THIS POST IS FOR THE WORDS (AND MUSIC)

“They had a story written that at times impinged on the truth, but not very often.” –Richard Rodgers (re Metro Goldwyn Mayer’s filming of the 1948 Rodgers & Hart biopic WORDS AND MUSIC)

The Hollywoodized version of the life of Rodgers and Hart may be for the birds regarding the facts of their life, but above and beyond the cornball script are such treats for the ears as Betty Garrett, Judy Garland and Lena Horne singing those sophisticated R & H songs. But at least — though MGM had no conscience with regard to the narrative — they took no liberties with respect to Hart’s Words And Rodgers’ Music.

Without further ado, then, on with the show. Carrying forward the theme of the previous post, here are (you have my word) three great ‘love’ songs from WORDS AND MUSIC:

But wait — you want unadulterated love and sophistication? R & H had nothing on Cole Porter:

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10 comments on “THIS POST IS FOR THE WORDS (AND MUSIC)

  1. linnetmoss says:

    Wow, that Smoothies recording is surreal! That song always shocks me a little, and given its subject matter, I’m surprised that it wasn’t more controversial in its day. With Cole Porter, Anything Goes 🙂

    Liked by 1 person

    • mistermuse says:

      The Smoothies were a great vocal group, all but forgotten today. I own a double LP album with 32 of their recordings from the late 1930s-early 40s (including LOVE FOR SALE). Their vocal stylings were unique and definitely avant-guarde for their time. If there had been a Hayes Office for recordings like there was for movies, LOVE FOR SALE would have been an absolute no-no!

      Liked by 1 person

  2. mistermuse says:

    Speaking of interesting thoughts, I GET (got) A KICK OUT OF YOUr “With Cole Porter, Anything Goes” idea at the end of your previous comment. Either YOU’RE THE TOP, or IT WAS JUST ONE OF THOSE THINGS. 🙂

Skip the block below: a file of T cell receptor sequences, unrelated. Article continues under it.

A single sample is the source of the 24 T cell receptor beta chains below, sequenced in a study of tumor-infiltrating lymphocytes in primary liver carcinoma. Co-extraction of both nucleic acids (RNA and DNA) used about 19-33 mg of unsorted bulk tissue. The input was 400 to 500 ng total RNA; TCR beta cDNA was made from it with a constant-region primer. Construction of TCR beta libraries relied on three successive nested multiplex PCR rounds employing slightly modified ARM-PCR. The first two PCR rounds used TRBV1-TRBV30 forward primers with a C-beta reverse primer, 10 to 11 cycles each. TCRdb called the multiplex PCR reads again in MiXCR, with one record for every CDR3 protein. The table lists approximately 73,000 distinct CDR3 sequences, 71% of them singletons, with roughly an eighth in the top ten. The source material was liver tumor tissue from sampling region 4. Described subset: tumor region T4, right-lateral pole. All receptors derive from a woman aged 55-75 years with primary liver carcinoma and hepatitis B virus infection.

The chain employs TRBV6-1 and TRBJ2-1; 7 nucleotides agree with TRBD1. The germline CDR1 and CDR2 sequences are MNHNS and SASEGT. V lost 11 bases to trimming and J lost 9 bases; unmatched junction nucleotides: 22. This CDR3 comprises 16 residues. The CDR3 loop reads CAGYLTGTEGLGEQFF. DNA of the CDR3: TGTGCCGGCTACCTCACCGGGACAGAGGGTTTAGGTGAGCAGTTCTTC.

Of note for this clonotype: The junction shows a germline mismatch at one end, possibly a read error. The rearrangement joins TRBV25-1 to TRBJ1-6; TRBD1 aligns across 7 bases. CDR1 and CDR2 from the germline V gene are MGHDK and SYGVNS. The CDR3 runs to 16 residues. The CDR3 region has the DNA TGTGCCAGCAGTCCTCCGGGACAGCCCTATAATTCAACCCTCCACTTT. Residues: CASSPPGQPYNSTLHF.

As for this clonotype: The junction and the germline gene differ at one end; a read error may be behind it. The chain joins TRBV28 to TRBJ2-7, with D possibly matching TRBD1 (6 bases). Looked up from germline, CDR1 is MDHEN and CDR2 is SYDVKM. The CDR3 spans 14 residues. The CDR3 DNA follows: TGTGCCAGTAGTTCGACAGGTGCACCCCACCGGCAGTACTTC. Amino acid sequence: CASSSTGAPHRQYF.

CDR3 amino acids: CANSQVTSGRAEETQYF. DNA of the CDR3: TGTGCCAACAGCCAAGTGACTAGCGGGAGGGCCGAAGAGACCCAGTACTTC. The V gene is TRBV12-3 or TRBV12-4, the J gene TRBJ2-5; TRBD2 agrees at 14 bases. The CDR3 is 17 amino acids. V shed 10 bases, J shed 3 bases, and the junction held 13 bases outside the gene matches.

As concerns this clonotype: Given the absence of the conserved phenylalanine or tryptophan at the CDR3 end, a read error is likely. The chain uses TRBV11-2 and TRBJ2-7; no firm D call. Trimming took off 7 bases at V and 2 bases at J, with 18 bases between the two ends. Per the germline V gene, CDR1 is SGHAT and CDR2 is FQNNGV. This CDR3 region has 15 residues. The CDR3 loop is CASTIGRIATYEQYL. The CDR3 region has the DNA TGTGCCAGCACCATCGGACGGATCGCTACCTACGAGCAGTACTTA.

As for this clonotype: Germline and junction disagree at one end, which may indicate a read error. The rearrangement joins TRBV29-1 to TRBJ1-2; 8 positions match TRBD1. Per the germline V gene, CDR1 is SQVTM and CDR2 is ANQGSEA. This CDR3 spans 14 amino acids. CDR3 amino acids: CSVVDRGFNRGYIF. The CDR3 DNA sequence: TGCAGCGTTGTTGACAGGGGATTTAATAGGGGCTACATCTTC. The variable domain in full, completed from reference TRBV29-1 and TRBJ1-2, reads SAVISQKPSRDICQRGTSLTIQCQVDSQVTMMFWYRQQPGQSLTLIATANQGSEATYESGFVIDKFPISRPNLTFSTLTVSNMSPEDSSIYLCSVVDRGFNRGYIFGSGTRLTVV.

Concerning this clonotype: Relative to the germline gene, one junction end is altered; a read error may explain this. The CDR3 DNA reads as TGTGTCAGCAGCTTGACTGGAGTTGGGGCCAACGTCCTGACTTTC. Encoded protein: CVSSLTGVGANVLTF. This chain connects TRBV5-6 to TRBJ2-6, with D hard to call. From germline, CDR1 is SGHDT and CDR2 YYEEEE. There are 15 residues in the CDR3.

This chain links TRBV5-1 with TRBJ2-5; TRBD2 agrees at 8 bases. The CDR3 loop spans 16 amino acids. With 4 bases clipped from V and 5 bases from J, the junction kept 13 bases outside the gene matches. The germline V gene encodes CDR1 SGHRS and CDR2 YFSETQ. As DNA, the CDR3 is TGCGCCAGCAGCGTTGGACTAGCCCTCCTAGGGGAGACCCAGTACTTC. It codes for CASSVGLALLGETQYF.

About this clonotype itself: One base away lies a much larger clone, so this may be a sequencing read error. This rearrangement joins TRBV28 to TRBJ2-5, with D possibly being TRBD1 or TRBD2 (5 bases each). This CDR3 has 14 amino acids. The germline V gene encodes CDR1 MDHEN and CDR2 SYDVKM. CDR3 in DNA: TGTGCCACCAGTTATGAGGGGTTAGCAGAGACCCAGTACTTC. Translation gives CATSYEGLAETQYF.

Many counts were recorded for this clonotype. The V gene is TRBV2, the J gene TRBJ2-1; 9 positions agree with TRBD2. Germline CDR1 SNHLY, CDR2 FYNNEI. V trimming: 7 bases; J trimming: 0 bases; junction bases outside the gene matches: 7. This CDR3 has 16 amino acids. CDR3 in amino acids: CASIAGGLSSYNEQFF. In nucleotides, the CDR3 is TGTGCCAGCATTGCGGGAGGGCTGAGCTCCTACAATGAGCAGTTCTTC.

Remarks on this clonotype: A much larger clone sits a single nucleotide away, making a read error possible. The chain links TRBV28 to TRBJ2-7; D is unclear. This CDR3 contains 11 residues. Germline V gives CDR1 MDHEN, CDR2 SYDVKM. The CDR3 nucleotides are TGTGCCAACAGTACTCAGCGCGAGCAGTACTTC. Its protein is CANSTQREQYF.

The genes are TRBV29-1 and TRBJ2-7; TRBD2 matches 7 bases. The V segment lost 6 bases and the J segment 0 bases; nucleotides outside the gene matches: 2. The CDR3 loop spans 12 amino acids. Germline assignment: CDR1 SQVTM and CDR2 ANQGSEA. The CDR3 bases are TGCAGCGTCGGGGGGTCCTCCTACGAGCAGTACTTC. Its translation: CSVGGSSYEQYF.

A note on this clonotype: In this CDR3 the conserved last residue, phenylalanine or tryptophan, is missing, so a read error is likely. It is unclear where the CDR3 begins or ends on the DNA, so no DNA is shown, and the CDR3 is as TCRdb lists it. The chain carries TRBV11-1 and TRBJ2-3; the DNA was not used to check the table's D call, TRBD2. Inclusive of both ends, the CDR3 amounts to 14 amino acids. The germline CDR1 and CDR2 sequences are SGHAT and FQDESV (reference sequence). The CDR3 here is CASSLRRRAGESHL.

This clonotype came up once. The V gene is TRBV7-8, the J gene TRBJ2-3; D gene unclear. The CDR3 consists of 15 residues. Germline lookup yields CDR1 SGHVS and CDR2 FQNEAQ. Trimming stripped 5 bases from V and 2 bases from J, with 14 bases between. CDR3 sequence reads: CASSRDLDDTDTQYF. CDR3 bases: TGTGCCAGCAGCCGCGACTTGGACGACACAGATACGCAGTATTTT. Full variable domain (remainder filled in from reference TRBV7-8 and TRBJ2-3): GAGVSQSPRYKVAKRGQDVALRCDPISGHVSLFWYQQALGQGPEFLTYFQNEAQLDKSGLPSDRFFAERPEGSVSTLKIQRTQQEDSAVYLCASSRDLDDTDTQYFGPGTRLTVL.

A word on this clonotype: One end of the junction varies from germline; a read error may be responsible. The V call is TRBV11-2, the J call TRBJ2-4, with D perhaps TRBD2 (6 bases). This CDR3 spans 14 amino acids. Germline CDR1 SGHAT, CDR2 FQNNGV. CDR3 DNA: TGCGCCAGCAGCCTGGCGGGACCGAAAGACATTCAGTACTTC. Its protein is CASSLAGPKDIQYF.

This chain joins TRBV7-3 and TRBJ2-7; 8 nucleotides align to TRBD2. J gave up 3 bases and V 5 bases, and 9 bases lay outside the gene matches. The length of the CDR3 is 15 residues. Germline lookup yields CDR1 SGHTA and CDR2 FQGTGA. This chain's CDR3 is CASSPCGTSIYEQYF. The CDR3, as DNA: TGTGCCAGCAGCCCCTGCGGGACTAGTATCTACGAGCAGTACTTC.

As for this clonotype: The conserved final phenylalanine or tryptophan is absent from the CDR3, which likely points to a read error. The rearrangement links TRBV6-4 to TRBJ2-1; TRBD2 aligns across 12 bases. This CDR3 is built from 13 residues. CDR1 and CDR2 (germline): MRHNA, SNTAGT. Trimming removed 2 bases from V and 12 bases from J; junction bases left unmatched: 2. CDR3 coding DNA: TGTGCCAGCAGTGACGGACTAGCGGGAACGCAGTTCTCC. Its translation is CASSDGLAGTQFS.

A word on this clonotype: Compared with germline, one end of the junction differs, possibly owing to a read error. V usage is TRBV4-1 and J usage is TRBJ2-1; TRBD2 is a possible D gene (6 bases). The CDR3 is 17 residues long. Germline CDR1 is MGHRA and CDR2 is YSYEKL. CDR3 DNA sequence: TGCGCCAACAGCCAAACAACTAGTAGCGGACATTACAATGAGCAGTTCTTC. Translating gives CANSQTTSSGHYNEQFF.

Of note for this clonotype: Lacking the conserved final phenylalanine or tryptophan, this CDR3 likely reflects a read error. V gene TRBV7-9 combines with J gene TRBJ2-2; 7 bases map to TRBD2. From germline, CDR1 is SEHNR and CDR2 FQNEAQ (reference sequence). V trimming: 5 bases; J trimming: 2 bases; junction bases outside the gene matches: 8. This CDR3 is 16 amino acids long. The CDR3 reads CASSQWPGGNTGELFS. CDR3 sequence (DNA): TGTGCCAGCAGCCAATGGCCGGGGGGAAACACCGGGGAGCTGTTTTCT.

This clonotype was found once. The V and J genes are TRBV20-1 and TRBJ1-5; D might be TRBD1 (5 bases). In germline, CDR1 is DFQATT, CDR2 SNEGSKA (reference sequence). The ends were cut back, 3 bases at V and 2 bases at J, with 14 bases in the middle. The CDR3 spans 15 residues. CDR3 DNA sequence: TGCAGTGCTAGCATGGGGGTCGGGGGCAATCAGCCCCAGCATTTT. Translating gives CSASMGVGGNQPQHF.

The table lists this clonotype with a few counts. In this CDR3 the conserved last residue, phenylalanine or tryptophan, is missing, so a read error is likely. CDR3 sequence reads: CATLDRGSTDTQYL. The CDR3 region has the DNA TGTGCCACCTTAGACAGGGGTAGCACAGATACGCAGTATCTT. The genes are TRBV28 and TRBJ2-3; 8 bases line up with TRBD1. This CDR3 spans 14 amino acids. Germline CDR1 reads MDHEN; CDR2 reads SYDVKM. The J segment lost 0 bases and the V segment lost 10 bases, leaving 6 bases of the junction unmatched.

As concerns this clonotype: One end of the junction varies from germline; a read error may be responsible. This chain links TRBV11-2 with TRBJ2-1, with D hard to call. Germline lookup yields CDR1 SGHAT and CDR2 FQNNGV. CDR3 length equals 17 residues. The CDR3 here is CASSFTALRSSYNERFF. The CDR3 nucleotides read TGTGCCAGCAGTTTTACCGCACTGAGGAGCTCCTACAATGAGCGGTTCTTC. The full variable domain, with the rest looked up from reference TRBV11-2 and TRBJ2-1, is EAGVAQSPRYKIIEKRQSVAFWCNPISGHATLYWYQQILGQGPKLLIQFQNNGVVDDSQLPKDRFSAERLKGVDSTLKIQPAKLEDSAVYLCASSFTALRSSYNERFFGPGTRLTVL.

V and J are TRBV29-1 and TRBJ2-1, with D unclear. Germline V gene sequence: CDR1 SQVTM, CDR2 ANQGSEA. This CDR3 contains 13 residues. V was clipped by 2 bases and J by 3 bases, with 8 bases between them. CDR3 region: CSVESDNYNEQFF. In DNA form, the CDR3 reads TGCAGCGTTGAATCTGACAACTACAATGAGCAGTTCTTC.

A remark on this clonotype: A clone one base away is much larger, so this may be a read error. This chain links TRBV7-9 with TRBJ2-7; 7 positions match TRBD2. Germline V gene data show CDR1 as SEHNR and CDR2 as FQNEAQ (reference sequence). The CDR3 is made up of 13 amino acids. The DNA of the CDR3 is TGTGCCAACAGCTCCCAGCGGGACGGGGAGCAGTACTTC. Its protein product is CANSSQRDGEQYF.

Like

  3. Don Frankel says:

    I’ll try this again. Didn’t seem to stick. I’m always amazed when a Hollywood movie that is about something or someone real gets something right. But they got the music right.

    I’m going with Lena Horne here as well sometimes I can’t remember where or when.

    Like

  4. mistermuse says:

    Don, I think you’re right about Hollywood not getting their biopics right, especially during Hollywood’s ‘Golden Age’ and especially with their musical biopics. Off the top of my head, the only one I can think of that was pretty well done was YANKEE DOODLE DANDY (with James Cagney as George M. Cohan). They perhaps got a bit more ‘real’ in the mid-1950s (LOVE ME OR LEAVE ME, again with Cagney), but Hollywood has seldom done right by their musical bios.

    Like

  5. Great songs. I haven’t seen the movie, but just to hear the music would make it worth it.

    Liked by 1 person

  6. BroadBlogs says:

    My mom loves all these movies from Hollywood’s heyday. I’ll have to check them out.

    Liked by 1 person

    • mistermuse says:

      Although I have an avid interest in “Hollywood’s heyday,” I’d be the first to admit that a lot of clunkers were made during that period, as well as many great & good ones. Good luck picking the wheat from the chaff!

      Like

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